As for bells and whistles, Fox played within itself. Information on yardage and club selection, sometimes given short shrift last year at Chambers Bay, was routine. Even with the tracer technology, it was still sometimes hard to judge the eventual landing spots of drives from the vantage points behind the tee boxes. But we certainly got revealing perspectives of the brutal bunkers and severely canted fairways. The best illustration of the putting-surface challenges came from reporter Ken Brown, who in an amusing Brownie Points feature simply rolled a beachball onto the 1st green. The ball kept rolling, and rolling, and rolling. Even in a high-tech millennium, sometimes the best solutions are the low-tech ones.
A Father’s Pride
I have always liked to be there for the opening tee shot of the U.S. Open. It’s a ritual usually shared by only a few determined early risers. The player introductions are decidedly unfancy: hometown, name, play away.
But in the grand scheme of things, the moment is not all that important, and in recent years my attendance has slacked off. Of course, that all changes when your son is standing on the tee.
Mike Van Sickle played his way into this Open, a big deal because at 29 he was teeing it up in his first major in his hometown. His was the second name announced in the second group off on Thursday morning. “From Pittsburgh, Mike Van Sickle,” the announcer said.
I’d like to say a roar erupted from the grandstand, but at 6:56 a.m. there weren’t more than 60 people scattered around the tee box, a good chunk of them Mike’s friends and assorted relatives, along with his mother and me.
On Saturday, he got introduced on the 10th tee at 7:11 a.m. Same deal, spotty attendance. And the same goosebumps. Playing in the U.S. Open means etching your name into a small part of history, even if you don’t play well.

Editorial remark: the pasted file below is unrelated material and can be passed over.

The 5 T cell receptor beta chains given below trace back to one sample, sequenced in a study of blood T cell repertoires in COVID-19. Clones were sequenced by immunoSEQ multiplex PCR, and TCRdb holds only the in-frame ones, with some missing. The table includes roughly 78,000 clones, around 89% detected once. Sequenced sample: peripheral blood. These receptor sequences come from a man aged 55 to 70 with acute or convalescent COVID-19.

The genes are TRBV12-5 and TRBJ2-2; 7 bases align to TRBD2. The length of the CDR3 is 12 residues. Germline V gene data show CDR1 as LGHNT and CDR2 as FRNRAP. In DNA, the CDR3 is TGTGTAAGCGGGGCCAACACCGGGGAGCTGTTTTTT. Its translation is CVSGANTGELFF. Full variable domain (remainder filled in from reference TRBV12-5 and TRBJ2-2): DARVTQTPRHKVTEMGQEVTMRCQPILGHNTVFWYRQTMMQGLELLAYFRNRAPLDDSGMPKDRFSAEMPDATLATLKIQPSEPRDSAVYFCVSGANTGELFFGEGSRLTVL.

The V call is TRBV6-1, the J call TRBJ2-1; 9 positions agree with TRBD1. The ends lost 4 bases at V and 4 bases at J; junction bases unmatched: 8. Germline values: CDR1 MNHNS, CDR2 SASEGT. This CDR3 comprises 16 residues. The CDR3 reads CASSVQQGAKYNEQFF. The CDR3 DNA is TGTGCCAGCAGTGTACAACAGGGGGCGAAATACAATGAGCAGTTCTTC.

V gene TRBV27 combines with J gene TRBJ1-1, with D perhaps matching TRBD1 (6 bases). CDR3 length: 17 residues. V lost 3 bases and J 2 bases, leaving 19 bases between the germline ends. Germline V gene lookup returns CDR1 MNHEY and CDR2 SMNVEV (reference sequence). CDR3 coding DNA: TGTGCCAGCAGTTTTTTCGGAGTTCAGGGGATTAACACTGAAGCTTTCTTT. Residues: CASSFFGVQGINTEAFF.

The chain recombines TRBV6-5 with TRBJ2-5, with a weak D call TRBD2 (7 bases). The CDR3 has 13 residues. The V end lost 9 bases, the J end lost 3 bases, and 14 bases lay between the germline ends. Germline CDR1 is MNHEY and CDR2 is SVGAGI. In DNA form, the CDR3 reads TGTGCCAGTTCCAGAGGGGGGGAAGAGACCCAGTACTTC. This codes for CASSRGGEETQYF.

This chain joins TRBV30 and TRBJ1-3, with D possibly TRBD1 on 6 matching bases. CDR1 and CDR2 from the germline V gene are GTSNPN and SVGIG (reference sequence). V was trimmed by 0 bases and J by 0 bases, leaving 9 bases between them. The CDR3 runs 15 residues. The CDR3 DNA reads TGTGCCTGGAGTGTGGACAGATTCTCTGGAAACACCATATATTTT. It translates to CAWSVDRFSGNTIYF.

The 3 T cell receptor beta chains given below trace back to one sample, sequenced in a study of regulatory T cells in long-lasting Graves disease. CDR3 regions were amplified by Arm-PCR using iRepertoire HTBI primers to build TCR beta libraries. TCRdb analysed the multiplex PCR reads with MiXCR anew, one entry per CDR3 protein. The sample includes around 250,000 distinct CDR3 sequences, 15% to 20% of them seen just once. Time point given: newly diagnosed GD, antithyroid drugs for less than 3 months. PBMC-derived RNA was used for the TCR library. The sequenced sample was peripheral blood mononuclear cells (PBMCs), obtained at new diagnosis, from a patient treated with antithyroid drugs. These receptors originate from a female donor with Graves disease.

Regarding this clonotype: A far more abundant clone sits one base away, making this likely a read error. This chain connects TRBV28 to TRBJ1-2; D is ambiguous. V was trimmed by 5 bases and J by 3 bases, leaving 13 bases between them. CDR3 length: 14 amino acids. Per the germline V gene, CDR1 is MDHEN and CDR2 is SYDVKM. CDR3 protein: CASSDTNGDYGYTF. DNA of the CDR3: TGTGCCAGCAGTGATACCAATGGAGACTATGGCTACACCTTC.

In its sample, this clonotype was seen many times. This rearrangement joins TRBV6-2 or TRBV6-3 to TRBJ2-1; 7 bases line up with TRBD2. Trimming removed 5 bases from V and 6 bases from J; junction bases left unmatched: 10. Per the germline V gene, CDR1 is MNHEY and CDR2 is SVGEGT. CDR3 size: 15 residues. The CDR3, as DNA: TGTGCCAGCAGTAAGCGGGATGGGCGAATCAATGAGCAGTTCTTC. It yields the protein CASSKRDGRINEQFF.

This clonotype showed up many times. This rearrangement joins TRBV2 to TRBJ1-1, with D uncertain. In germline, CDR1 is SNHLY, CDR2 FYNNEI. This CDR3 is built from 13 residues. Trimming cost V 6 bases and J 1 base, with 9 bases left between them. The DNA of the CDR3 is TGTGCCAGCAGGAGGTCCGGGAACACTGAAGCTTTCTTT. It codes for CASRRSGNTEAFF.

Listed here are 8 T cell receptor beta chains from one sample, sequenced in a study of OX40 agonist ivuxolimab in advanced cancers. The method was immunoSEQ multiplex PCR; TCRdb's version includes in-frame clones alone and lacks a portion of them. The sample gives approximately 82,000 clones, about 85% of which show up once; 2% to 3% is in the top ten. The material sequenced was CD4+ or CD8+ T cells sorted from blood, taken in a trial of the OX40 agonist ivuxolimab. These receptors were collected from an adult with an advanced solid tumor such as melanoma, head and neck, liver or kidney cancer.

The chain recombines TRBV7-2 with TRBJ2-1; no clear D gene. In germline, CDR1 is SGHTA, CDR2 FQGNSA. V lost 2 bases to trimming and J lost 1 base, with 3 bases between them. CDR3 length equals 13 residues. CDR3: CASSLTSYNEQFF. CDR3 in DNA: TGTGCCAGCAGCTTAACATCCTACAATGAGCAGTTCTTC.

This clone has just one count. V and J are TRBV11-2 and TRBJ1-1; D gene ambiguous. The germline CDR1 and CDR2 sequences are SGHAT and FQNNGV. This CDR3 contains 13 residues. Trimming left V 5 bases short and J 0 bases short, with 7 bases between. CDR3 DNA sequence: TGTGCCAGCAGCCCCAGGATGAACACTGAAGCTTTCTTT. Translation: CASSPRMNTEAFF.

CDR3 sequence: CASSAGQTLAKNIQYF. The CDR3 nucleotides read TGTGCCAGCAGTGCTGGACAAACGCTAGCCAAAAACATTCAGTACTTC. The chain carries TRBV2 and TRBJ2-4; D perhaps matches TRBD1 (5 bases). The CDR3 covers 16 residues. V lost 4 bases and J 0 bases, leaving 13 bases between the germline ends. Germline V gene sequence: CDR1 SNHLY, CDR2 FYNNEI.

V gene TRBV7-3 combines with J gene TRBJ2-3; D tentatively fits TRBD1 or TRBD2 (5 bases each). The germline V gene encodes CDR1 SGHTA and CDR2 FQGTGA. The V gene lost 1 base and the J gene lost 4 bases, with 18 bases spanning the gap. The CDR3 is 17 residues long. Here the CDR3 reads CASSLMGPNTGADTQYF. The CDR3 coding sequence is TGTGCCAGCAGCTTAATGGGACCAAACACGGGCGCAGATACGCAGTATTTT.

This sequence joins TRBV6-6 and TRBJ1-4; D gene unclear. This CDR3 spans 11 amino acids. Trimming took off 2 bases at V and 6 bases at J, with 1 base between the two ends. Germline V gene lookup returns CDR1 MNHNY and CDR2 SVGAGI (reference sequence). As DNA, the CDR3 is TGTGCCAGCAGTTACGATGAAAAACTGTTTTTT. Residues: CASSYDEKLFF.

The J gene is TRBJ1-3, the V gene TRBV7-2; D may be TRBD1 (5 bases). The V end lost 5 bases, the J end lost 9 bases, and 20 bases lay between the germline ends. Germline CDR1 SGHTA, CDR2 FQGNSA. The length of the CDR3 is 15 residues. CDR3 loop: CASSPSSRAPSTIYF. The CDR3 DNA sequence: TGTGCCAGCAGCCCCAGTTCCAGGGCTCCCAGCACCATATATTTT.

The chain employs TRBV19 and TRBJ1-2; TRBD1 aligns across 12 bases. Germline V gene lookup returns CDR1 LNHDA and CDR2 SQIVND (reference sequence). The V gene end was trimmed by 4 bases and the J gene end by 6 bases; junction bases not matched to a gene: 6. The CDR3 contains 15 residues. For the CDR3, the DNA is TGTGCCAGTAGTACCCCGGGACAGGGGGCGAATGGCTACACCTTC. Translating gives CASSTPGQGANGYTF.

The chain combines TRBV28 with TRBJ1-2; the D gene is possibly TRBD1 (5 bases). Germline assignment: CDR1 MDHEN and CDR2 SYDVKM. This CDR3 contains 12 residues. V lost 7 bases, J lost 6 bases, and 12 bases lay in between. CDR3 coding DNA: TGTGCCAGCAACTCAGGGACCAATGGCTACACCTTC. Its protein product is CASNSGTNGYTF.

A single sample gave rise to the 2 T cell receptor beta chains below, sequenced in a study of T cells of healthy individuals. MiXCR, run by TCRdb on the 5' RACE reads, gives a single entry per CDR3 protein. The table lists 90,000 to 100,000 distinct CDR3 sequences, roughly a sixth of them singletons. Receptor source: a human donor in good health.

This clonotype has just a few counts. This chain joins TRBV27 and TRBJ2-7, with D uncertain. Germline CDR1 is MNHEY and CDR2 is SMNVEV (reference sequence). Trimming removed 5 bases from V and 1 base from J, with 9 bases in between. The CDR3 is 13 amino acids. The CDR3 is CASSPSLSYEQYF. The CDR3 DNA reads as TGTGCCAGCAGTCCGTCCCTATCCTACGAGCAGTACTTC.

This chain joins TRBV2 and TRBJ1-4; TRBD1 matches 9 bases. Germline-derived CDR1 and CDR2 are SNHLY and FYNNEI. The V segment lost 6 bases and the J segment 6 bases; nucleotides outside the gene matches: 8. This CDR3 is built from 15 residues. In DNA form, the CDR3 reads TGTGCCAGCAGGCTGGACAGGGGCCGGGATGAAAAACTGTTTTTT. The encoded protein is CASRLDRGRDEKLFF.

Mike struggled through his second round with a case of the lefts—playing out of the rough doesn’t work at Oakmont. He was about to putt at the 9th green, his final hole, when two fans walked up. The younger one looked at the scoreboard and recognized one of the names. “Oh, Dad!” he said excitedly. “The Pittsburgh guy!”
They stuck around to watch Mike Van Sickle putt out. I’ll keep that moment in a warm place forever.
—Gary Van Sickle
The Tragic Intrusion of Real Life
Tragedy cast a pall over the national championship after a gunman killed 49 people in Pulse, a gay nightclub in Orlando early on the morning of June 12.
Tragedy has a way of trivializing everything in its wake, and sports outlets have a standard procedure for those sensitive hours following the headlines no one wants to read.
After the shootings in Newtown, Conn. in 2012, Mark Gross, ESPN’s senior vice president and executive producer, directed staffers to stop tweeting about sports until further notice. He also provided special instructions to the network’s hosts. “On-air talent should come on the air and acknowledge the tragedy … We will then want to show some athletes/coaches tweeting about the tragedy before we move into highlights,” Gross wrote. “It may help soften the difficult transition as best we can.”
On Wednesday night of Open week, I hopped a cab from Oakmont to Blue Moon, Pittsburgh’s LGBT-friendly sports bar. From the outside, Blue Moon looks like a typical Steel City dive, except the Coors Light sign in the window has some extra neon for a special slogan: Equality Is Refreshing. Inside, the bar was eerily silent yet packed with patrons, and everyone’s back was turned on the televisions displaying the day’s highlights.
A hostess named Bambi was reading the names of the victims of the Orlando attack—only their first names, she said, because that makes it personal. She couldn’t finish without crying. The list was far too long.
Then she kicked off a kind of midnight variety show to raise money for the Pulse Victims Fund. There would be poetry, music, drag shows. There was only one rule. “I want you to be as gay as possible tonight, because you are safe here, and this is your home,” Bambi said. “Don’t let terror ruin love.”
Some of them might be back tomorrow to catch a game. It might distract some, reassure others, inspire a few. Who knows. The important thing isn’t that we watch. It only matters that that we watch together.